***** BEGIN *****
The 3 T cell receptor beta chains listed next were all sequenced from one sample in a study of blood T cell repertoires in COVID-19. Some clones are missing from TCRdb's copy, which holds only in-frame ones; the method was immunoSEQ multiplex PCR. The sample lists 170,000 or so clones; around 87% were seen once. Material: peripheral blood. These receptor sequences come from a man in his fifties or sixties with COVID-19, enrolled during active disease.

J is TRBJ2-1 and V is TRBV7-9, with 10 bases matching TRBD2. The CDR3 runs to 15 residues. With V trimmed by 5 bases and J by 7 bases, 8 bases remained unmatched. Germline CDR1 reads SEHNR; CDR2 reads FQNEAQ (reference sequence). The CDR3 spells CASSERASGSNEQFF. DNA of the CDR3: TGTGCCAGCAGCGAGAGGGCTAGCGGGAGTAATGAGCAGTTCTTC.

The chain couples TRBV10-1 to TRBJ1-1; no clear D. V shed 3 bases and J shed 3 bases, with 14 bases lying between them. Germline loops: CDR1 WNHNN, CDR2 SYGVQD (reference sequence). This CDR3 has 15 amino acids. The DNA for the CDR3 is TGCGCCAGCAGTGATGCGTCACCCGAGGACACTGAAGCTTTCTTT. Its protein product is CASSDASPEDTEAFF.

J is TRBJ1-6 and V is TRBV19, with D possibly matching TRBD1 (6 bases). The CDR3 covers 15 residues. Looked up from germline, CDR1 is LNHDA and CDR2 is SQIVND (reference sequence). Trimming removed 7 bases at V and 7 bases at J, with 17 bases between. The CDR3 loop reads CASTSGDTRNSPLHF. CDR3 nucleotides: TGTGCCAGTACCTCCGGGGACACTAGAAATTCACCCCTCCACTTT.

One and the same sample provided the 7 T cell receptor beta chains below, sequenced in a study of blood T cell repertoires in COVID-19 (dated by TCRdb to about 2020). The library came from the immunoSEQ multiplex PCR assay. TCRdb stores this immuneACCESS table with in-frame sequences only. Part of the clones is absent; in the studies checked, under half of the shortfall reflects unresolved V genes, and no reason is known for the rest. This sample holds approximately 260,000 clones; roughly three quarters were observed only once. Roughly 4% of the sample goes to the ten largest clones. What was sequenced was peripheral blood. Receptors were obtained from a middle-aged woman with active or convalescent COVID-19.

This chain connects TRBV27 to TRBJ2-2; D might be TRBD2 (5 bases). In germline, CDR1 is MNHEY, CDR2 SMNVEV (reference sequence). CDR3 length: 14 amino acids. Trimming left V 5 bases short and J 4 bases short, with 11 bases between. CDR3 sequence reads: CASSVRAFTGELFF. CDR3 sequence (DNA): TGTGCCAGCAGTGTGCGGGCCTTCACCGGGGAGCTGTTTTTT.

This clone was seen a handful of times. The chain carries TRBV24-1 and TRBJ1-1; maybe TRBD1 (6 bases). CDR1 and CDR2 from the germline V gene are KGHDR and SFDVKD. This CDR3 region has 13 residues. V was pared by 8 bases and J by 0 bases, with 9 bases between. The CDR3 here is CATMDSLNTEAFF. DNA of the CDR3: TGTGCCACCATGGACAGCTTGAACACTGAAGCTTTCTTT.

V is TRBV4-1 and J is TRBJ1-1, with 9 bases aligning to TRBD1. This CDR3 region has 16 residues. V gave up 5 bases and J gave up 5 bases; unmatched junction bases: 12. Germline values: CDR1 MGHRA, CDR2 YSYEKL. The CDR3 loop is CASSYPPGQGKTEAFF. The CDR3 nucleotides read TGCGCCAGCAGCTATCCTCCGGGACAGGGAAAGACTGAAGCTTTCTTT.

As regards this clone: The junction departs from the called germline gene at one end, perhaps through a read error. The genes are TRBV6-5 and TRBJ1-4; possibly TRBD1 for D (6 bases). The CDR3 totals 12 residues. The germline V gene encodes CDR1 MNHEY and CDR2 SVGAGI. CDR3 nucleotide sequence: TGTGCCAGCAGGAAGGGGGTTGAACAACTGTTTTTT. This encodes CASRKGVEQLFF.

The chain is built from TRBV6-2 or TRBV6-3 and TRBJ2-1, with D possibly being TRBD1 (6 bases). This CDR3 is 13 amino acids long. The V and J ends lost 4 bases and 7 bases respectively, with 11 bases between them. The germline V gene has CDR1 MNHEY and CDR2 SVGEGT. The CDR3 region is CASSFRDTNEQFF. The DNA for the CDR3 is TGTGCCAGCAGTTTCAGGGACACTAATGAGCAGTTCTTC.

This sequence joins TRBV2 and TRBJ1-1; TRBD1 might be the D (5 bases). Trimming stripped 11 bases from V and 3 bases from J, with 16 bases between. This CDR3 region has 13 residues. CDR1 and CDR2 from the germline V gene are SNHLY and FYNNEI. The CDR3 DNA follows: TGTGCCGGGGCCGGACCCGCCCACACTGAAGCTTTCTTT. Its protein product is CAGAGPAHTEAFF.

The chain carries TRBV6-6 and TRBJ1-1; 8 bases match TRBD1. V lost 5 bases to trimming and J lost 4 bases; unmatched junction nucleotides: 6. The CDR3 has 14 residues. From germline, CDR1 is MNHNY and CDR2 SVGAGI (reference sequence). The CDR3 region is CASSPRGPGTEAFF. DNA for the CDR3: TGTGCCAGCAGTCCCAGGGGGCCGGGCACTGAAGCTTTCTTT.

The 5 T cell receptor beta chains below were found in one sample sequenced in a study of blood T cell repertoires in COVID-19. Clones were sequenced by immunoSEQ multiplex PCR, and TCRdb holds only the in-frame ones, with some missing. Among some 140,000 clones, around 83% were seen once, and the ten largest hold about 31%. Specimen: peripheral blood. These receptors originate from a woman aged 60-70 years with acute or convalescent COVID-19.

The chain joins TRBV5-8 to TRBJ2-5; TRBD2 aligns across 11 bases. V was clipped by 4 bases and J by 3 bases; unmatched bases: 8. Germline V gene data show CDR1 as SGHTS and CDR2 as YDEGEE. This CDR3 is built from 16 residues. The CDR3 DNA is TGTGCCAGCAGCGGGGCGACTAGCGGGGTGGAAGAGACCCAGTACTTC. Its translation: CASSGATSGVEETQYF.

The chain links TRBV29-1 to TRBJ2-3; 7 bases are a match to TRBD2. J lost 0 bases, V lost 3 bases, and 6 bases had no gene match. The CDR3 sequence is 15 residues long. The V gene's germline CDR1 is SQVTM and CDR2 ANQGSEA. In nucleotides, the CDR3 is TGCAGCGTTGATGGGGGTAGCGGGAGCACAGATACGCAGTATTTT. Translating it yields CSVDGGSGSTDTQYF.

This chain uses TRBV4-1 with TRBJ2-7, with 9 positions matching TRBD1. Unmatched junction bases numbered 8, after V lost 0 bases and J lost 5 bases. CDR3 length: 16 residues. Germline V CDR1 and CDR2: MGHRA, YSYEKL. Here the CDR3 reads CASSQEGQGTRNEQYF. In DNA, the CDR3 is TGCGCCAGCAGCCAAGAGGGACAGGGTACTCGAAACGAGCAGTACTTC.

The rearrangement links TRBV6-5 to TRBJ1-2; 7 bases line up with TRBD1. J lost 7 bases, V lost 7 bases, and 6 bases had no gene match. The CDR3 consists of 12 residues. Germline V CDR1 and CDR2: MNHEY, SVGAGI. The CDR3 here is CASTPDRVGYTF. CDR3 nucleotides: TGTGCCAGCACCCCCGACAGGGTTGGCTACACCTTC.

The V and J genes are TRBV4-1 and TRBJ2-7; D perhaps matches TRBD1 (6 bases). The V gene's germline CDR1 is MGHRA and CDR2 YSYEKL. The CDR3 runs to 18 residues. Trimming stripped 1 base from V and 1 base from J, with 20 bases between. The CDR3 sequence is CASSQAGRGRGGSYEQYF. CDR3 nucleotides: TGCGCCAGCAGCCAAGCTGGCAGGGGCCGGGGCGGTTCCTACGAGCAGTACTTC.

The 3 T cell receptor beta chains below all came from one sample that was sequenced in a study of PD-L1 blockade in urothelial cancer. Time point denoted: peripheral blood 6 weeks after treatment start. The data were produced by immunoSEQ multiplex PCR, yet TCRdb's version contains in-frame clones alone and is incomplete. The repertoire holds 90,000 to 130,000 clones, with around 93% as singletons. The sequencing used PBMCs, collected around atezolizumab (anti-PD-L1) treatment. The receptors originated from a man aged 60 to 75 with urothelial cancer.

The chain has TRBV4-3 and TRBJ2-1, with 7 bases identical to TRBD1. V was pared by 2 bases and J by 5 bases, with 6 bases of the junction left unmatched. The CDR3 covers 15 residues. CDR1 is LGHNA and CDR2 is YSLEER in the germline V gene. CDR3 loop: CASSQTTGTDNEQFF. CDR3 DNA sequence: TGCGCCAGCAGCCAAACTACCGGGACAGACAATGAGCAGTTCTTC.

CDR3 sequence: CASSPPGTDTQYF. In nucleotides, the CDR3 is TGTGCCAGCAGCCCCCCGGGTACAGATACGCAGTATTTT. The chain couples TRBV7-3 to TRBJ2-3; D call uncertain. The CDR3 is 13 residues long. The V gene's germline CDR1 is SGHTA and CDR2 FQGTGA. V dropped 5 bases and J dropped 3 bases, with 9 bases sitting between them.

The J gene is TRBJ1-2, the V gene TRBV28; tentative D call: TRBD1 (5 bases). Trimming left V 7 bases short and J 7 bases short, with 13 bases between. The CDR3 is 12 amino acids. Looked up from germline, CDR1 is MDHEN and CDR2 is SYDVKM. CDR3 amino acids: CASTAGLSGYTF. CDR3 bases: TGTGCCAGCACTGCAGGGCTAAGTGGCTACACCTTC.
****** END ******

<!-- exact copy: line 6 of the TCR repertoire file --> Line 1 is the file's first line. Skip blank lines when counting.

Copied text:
This chain connects TRBV27 to TRBJ2-2; D might be TRBD2 (5 bases). In germline, CDR1 is MNHEY, CDR2 SMNVEV (reference sequence). CDR3 length: 14 amino acids. Trimming left V 5 bases short and J 4 bases short, with 11 bases between. CDR3 sequence reads: CASSVRAFTGELFF. CDR3 sequence (DNA): TGTGCCAGCAGTGTGCGGGCCTTCACCGGGGAGCTGTTTTTT.